Exposure rates of the Dorval Asset Management Range – 1st April 2021

The $2.25 trillion Biden plan announced these past few days still needs to be fleshed out and – more importantly – it also faces debate in Congress. However the stimulus package clearly bolsters the growth outlook for the US economy, which has already embarked on its recovery. So with the restrictions imposed to tackle the pandemic gradually coming to an end, all lights are now on go.

US consumer confidence took a major upturn in March, coming out at 109.7, its highest point since March 2020. This Conference Board survey is particularly insightful as it also sheds some light onto US perception of the labor market, with individuals feeling that jobs are admittedly slightly harder to get than before Covid, but the difference is no longer so great. This trend does not yet show through in job and jobless figures, but these numbers are difficult to interpret due to furlough programs that are still ongoing in some sectors. If household perception ends up being a better indicator of the real situation than job statistics, the US economy could soon revisit the near full employment it enjoyed just before the Covid-19 crisis broke out (cf. chart 1).


Is the ‘real’ jobless rate in the US already below 5%?

Jobless rate (RHS) / % of households that believe that jobs are hard to get (consumer confidence survey LHS)


This is the million-dollar question. If unemployment drops off swiftly by the fall, this will prompt investors to speculate on the timing for the Federal Reserve’s tapering of its asset purchases, and cause them to expect the date of the first hike in short-term rates – still slated by the Fed for 2024 – to be brought forward. Conversely, slower progress on the job front would ease the atmosphere on the bond markets. In any event, US job stats should be closely followed from here on in.


In addition to the Biden plan’s ambitious dimensions for economic growth, it also reverses the lion’s share of the previous administration’s priorities. Firstly, Joe Biden is setting out to align with the rest of the world as he seeks to develop a greener economy and – trying to convince the unconverted – champions the importance of being competitive compared with China in this respect. However, Corporate America’s comparative advantage is to be dented on the tax front with plans to hike the corporation tax rate from 21% to 28%, along with a number of other tax provisions (cf. chart 2). This aspect of the Biden plan is already hotly contested and may be amended. However, part of the tax cut waved in by Donald Trump in 2017 will still no doubt be challenged. It is worth remembering that this tax cut played a role in Wall Street’s outperformance in 2018. While other factors also obviously influence relative performances, this change could incite investors to broaden their horizons and look beyond Corporate America.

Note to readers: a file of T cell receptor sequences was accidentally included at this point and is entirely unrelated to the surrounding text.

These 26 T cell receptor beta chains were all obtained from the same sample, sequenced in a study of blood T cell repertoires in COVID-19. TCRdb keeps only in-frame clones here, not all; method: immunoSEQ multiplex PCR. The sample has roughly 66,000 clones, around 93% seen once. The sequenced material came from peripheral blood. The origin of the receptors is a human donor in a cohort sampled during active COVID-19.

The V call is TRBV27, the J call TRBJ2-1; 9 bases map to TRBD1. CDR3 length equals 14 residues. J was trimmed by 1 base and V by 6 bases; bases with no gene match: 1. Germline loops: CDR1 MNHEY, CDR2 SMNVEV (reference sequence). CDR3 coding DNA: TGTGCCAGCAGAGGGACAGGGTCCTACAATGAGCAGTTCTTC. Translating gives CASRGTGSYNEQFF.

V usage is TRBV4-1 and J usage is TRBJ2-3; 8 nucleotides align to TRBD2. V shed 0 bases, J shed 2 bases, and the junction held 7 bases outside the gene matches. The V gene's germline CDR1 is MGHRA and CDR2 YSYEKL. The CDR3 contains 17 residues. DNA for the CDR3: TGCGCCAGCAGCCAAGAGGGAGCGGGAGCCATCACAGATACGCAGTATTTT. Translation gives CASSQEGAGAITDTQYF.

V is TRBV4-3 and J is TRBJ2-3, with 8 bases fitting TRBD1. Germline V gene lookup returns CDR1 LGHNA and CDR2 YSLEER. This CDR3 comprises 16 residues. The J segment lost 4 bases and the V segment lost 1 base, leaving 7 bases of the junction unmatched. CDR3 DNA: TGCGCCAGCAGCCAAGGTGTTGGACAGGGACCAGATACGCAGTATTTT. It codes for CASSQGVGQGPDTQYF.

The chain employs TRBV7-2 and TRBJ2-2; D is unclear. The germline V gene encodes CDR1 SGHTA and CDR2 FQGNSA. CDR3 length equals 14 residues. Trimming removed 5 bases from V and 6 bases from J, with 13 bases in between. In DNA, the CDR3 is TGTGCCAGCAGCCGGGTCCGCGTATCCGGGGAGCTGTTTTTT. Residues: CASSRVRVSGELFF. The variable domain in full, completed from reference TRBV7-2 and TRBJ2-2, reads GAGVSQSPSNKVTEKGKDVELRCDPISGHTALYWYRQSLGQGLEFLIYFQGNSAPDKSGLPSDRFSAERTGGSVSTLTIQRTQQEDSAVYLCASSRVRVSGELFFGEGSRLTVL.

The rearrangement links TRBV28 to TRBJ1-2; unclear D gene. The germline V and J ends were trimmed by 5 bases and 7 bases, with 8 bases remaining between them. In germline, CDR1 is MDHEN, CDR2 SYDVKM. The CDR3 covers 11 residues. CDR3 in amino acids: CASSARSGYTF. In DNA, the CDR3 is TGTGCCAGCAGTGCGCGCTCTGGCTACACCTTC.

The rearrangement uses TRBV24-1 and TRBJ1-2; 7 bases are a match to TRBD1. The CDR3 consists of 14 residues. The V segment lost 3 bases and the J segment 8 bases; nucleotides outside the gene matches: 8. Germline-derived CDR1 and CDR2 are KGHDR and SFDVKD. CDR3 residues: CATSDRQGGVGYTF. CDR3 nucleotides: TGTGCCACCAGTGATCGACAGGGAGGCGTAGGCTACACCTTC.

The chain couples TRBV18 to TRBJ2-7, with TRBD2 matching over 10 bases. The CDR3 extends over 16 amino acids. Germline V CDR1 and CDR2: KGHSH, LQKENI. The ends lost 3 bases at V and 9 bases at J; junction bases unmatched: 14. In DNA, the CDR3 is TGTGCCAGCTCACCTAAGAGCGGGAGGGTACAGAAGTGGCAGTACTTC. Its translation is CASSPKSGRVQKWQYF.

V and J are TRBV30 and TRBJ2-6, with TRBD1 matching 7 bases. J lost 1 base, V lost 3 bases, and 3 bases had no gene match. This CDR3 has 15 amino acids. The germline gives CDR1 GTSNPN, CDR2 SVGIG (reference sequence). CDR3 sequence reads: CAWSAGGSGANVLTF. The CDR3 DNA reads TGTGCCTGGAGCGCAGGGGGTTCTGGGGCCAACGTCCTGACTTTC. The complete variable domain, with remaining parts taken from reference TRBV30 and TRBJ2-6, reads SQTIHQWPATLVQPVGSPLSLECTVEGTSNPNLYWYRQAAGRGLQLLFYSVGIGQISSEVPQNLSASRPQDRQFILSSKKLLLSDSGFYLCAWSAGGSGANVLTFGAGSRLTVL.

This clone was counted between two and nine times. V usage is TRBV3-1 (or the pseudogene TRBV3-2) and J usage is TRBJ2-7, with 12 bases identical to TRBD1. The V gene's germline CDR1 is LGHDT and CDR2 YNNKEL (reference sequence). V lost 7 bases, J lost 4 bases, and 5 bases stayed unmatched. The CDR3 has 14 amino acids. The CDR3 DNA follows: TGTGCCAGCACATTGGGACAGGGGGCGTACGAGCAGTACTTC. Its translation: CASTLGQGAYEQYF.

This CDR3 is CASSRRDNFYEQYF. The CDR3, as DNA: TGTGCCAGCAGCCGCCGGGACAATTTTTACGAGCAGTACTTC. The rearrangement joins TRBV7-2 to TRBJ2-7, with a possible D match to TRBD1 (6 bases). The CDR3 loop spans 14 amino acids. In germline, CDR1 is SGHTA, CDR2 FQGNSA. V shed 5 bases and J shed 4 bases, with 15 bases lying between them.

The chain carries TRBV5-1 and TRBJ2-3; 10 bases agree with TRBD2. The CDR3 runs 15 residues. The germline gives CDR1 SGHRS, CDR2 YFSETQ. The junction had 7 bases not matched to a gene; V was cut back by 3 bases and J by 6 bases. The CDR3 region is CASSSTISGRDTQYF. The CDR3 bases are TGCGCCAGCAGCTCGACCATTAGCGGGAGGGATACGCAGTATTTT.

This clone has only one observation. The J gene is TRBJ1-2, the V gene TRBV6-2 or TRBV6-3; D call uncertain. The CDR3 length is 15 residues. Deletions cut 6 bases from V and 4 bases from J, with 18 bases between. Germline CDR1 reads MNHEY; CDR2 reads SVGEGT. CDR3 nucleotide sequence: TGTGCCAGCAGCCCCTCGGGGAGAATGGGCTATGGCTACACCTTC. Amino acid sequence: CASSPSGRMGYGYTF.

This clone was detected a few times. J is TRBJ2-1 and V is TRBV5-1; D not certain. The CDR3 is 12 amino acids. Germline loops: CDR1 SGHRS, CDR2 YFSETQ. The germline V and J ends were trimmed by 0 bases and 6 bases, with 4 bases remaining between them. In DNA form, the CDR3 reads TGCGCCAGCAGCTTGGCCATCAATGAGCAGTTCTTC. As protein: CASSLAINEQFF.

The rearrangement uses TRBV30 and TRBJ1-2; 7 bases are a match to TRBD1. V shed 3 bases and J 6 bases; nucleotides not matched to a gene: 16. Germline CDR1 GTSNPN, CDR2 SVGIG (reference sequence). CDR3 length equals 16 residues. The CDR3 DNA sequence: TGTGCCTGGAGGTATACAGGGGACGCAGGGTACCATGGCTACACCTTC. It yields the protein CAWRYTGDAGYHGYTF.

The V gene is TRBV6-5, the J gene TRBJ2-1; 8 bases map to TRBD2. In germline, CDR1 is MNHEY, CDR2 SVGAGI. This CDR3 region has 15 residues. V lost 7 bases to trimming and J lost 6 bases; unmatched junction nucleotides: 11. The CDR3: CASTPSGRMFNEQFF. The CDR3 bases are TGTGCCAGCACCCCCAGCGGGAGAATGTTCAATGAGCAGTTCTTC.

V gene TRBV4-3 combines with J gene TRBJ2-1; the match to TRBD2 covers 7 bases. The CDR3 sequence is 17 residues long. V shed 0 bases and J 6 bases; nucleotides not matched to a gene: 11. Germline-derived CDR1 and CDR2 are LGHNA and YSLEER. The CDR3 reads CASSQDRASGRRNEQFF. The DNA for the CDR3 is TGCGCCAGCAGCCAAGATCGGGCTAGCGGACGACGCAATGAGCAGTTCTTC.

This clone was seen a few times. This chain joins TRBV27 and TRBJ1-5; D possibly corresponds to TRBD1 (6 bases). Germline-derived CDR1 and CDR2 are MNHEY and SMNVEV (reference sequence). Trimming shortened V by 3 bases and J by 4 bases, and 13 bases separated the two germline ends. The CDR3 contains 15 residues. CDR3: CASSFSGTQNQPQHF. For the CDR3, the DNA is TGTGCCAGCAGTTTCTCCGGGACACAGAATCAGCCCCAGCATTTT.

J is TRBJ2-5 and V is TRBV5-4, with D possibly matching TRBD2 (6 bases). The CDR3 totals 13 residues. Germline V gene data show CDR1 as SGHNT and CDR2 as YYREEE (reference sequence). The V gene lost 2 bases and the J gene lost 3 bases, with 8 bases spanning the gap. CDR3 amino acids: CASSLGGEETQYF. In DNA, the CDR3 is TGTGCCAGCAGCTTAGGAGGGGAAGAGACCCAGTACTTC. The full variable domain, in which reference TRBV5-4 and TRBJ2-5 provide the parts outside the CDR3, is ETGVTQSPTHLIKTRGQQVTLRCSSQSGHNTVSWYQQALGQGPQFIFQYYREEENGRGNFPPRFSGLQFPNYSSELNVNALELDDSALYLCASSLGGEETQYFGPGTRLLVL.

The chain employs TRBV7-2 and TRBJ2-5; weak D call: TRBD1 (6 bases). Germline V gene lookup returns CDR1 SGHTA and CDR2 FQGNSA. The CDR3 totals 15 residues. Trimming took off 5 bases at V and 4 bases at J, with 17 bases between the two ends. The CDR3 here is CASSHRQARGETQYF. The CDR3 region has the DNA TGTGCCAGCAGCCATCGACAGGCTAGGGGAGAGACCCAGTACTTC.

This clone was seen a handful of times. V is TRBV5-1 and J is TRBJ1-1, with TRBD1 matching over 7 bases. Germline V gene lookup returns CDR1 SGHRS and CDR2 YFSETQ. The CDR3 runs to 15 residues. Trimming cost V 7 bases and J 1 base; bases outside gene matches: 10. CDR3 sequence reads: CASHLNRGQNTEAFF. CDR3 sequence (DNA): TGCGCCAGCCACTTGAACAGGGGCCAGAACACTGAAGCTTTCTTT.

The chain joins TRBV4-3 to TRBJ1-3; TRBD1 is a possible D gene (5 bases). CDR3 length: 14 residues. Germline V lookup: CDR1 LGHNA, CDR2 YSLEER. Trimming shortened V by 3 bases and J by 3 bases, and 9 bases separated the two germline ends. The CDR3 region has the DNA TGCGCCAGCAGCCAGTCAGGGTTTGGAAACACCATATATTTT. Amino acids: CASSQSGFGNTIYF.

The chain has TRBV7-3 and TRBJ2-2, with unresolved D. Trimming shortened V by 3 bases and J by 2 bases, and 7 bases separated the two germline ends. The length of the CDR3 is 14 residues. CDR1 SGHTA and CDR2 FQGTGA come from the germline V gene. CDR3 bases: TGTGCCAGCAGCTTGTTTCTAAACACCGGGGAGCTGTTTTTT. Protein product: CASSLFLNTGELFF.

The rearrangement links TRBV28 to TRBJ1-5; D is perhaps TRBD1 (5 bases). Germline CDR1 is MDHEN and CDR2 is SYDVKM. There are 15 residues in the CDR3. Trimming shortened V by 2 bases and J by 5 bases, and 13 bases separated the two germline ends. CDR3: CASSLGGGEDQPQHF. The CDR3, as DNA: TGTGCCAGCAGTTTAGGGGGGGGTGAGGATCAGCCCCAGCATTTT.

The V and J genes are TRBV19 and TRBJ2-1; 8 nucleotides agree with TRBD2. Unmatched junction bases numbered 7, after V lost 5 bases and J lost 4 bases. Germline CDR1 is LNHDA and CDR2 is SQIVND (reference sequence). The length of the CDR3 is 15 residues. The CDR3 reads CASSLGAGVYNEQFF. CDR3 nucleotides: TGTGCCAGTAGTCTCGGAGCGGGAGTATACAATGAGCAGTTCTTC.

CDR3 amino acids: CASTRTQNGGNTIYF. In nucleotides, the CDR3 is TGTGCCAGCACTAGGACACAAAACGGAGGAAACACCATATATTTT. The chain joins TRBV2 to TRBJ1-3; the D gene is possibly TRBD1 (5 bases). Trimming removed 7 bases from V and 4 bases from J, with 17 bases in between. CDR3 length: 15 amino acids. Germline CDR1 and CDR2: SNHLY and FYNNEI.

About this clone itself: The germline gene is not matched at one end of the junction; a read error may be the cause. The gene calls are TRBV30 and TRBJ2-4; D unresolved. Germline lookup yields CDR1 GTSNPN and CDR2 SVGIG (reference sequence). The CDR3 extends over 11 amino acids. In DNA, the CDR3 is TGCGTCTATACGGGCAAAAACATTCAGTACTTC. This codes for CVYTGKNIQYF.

Is it the end of a long period of tax cuts for US corporations?

Effective tax rate for US companies (national accounts)
Corporation tax as a % of federal state’s revenue


Despite the extension of lockdown measures in France, we have significantly increased our exposure rates in our European flexible funds. The decline on the euro, the resilience of both the economy and the stock-market in spite of restrictions, and the expected acceleration in the vaccination program all give cause for assurance. In our Global Convictions funds, recent events validate our positioning on global themes related to green deals and the reopening of sectors hardest hit by the Covid crisis.




Download the weekly letter in PDF version: Exposure rates of the Dorval Asset Management Range – 1st April 2021


Let us provide you with a customized discovery by giving us some clarification.

Choose your profile